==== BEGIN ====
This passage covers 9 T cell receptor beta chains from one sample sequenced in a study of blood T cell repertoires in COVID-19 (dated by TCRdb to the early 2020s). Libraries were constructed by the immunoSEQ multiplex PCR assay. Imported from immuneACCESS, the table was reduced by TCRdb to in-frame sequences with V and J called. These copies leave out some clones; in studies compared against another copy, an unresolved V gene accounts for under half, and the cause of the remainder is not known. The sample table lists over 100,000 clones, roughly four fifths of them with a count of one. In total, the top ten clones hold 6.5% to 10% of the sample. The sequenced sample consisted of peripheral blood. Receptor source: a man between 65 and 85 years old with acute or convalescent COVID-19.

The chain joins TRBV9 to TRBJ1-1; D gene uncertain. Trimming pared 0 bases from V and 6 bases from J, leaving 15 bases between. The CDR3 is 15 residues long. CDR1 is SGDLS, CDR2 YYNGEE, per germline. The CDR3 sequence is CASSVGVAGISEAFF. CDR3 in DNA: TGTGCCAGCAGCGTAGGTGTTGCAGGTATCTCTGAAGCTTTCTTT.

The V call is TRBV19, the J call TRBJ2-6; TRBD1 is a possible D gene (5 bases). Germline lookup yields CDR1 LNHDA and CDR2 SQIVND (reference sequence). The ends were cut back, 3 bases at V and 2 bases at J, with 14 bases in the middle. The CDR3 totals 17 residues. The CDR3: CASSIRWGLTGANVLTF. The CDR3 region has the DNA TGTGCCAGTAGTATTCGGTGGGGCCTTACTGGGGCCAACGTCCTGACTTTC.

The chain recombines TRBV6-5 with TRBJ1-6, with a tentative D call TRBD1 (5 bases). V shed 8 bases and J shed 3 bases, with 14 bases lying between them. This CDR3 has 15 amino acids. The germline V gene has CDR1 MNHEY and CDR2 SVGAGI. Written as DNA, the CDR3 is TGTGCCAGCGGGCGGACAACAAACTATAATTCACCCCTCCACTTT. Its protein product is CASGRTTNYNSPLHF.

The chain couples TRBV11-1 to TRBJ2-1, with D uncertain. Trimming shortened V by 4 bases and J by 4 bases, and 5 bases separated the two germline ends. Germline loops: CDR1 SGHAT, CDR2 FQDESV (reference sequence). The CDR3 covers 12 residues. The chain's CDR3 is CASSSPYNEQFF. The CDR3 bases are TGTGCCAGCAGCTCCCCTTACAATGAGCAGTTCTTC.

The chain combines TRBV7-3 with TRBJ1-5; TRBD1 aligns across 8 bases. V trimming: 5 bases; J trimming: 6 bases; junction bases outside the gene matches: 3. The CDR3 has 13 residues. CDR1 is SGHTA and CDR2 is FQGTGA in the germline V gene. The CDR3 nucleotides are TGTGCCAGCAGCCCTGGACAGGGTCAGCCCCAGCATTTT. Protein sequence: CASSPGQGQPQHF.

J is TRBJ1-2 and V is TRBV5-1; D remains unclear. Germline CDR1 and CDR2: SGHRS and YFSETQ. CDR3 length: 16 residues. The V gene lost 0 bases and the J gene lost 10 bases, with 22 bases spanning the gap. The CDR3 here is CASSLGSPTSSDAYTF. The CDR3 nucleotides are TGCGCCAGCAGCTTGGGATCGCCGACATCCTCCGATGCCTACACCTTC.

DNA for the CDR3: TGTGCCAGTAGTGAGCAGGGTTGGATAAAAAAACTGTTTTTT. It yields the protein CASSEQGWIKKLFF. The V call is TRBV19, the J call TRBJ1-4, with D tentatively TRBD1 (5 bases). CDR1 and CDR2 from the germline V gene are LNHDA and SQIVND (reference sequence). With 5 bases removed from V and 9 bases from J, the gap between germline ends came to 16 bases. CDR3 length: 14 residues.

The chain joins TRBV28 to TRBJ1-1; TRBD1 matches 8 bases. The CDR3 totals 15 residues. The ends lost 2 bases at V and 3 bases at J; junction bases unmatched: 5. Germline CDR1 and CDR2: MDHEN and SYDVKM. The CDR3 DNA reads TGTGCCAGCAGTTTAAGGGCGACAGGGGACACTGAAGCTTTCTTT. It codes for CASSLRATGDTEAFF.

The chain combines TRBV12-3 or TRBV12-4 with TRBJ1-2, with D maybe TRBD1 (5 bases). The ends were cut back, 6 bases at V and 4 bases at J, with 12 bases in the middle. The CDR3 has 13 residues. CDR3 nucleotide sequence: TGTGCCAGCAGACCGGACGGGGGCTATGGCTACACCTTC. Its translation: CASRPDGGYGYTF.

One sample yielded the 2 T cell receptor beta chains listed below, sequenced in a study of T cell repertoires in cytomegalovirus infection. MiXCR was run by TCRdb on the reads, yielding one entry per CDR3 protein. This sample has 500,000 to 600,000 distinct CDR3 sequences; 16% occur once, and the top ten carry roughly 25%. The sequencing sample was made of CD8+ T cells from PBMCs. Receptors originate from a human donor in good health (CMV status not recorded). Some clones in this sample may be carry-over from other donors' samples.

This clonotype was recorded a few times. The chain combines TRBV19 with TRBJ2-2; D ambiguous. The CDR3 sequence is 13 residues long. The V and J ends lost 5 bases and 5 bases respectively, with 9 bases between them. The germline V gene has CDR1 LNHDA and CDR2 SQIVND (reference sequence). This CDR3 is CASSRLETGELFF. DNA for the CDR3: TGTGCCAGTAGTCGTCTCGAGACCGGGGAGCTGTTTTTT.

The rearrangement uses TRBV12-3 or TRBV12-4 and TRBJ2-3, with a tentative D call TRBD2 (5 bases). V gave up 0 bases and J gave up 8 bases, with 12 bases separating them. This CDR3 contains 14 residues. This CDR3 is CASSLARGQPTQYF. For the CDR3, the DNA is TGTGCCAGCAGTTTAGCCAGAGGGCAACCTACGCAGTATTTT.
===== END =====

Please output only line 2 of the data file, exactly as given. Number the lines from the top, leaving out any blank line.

The chain joins TRBV9 to TRBJ1-1; D gene uncertain. Trimming pared 0 bases from V and 6 bases from J, leaving 15 bases between. The CDR3 is 15 residues long. CDR1 is SGDLS, CDR2 YYNGEE, per germline. The CDR3 sequence is CASSVGVAGISEAFF. CDR3 in DNA: TGTGCCAGCAGCGTAGGTGTTGCAGGTATCTCTGAAGCTTTCTTT.